Today, you can have a highschool degree, nothing else, and if your driving record is clean, you can get into a truck-driving company at 21, making upwards of $50,000/year (I know that's pushing it, but many truck drivers, even in thier mid 20's/early 30's make upwards of that). Yet, if you go to college and bust your *** for 2 to 4 years for a Criminal Justice degree, you end up working for $9.00/hr at some security company, if you're not fortunate enough to get into Law Enforcement or other government work; both of which are very hard to get into, even with a college degree.

    So, in conclusion, I would have to say that today's young folks have it harder than ever before. There are SO MANY things to do in this world today, as oppose to yester-year, when there were only a few.
     
  9. Andy W

    Andy W

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    Wow! I am very impressed with your son. I wish I had that kind of drive and direction when I was his age.

    Yes, I think that, in general, kids today are pushed harder to succeed than they used to be. Just look at all the activities with which parents involve their children these days. My grandma tells me that this was unheard of when she was a kid. Back then, a kid's job was to be a kid; care free.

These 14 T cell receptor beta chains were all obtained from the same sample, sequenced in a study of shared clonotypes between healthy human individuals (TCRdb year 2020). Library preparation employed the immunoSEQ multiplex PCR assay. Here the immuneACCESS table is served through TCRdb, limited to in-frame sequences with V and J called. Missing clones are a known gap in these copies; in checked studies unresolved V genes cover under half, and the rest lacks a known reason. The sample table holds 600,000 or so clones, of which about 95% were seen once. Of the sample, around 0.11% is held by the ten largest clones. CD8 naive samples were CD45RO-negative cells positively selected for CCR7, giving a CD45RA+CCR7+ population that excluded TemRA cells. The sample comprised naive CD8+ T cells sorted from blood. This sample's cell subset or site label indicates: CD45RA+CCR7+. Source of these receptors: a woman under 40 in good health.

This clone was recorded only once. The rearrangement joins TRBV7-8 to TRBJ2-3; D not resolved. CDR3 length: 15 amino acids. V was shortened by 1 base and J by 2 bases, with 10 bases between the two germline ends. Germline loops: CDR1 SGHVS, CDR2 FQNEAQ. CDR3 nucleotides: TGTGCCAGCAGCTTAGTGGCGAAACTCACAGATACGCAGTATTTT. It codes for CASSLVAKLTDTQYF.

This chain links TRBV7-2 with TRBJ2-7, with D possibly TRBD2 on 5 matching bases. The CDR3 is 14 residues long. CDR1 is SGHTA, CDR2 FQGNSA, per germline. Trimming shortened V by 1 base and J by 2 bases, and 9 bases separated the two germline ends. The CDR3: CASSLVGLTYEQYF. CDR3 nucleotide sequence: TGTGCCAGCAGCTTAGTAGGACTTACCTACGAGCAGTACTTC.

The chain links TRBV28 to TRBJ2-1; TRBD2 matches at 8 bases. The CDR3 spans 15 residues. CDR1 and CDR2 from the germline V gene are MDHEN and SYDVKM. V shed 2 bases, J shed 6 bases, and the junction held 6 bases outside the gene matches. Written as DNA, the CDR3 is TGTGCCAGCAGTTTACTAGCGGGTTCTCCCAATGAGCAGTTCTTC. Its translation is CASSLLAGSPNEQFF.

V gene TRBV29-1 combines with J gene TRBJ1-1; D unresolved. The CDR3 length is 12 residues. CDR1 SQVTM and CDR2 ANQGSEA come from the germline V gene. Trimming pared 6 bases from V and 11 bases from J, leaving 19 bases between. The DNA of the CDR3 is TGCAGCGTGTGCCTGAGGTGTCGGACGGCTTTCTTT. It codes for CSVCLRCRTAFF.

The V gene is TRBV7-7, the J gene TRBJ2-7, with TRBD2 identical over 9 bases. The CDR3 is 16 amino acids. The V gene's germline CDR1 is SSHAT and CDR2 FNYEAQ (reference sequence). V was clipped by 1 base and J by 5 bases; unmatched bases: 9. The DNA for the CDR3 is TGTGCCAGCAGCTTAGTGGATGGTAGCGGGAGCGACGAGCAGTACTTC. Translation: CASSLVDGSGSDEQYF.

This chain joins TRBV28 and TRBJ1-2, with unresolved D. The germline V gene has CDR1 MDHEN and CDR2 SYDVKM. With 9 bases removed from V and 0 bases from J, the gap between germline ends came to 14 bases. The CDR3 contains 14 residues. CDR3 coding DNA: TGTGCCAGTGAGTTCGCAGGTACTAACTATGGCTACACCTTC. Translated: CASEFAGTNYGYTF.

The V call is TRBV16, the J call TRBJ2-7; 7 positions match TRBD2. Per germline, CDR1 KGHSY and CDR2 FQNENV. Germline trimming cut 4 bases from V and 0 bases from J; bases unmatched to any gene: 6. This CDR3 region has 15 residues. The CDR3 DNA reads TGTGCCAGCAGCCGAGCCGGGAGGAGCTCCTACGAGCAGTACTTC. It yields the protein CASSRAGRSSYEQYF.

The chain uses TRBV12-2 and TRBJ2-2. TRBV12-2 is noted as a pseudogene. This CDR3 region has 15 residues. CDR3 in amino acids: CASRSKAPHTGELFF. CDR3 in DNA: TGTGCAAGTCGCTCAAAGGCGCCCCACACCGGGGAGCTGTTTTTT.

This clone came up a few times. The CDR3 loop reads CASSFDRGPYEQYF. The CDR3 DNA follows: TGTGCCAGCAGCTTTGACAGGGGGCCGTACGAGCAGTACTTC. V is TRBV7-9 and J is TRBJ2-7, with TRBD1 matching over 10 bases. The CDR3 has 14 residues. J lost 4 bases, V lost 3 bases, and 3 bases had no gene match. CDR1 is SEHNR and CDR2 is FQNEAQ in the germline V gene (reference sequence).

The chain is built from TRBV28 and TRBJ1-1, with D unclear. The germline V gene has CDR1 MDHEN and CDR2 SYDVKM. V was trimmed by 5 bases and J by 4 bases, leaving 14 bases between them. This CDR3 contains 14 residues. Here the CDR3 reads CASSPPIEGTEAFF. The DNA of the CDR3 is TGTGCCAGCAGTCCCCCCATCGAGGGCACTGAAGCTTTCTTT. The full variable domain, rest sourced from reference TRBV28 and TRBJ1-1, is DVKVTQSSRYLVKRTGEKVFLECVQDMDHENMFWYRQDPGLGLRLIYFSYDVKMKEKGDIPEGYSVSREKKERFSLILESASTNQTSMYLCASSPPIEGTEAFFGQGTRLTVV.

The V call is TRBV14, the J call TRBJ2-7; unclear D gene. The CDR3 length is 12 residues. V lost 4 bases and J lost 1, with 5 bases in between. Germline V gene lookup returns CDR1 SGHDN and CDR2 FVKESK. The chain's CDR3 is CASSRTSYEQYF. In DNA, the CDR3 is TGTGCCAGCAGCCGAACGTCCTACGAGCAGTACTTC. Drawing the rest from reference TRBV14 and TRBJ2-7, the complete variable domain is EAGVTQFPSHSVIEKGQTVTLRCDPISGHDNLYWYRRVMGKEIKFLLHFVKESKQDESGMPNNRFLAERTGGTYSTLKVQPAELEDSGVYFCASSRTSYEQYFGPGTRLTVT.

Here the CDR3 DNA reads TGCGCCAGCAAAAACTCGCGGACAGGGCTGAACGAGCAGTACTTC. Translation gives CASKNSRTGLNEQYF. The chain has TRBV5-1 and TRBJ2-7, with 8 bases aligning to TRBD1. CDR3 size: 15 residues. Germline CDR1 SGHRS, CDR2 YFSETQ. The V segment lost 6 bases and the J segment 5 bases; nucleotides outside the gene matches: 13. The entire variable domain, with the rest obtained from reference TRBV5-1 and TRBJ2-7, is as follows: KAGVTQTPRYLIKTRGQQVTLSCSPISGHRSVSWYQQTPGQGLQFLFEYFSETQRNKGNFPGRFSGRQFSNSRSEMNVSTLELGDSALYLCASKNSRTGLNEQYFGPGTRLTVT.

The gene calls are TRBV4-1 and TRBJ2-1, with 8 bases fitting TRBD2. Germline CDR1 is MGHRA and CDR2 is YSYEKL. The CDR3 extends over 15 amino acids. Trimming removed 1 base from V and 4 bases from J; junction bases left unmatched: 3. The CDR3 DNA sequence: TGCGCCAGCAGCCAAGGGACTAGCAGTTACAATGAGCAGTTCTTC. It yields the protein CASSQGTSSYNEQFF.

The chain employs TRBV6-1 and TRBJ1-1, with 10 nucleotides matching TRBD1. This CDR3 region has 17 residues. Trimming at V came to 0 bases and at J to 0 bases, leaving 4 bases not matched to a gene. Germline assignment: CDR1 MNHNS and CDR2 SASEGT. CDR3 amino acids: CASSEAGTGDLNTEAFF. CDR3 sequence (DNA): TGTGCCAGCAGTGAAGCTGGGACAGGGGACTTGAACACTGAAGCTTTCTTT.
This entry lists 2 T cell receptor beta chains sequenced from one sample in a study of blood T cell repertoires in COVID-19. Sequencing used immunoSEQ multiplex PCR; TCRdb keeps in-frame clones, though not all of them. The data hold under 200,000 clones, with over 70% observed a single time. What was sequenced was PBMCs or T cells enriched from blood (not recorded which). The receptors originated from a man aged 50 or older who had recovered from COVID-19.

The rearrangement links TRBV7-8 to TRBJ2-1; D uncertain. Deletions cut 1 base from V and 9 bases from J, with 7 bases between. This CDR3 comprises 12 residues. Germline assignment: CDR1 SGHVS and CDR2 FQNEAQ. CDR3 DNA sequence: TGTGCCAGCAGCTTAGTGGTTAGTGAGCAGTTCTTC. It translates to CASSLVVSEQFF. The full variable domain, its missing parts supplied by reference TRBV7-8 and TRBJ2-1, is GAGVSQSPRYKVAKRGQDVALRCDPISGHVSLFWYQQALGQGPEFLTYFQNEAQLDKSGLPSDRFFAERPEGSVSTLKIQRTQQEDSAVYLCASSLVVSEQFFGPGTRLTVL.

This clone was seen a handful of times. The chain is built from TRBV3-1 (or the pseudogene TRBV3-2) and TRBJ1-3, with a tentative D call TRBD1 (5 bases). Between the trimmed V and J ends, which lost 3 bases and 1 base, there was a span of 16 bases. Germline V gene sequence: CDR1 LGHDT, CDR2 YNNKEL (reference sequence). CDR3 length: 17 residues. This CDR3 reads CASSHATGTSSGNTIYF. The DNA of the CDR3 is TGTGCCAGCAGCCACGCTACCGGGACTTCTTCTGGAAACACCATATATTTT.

Last edited: Jan 7, 2010
  10. sputnik767

    sputnik767

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    I agree with this. A bachelor's degree is really not worth that much anymore, simply because there are so many college grads out there. And yes, you can come out with a real bachelor's or even master's degree (not talking about criminal justice or communications major), and make little money, compared to how much you could make as a truck driver for example. But of course with a bachelor's or master's, you have room to grow, whereas a truck driver is pretty much at the limit of what he can achieve.
     
  11. Wyoming

    Wyoming

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    NO. I think when my parents grew up in the Great Depression compares nothing to what we or the kids today have to deal with.

    Kids think if they don't have a car, cell phone, their own room, the latest clothes, and so on GIVEN TO THEM that they are being mistreated and suffering.

    The same thing that worked for my parents that they taught me will work for kid today.

    Work hard and stay in school, don't do drugs, don't steal, do your chores and be responsible for yourself. If I wanted something they didn't think I needed I was told I could save my money and buy it. Their way of teaching me money.

    Also, don't make babies. My Mom would tell me "don't get a girl pregnant that you don't want to see across the kitchen table every morning for the rest of your life".

    My parents are gone now but not what that taught me. One of the most important things they taught us kids was to be independent.

    So many grown kids (over 18) today are dependant on their parents or grandparents because they missed the boat. More than 1 out of 5 drop out of school in this country. How is that an option? What kind of future citizen will they become? They can't finnish school because it too hard? Would you want to hire them?

    Sorry for the rant

    :rant:
     
  12. glockdoc21

    glockdoc21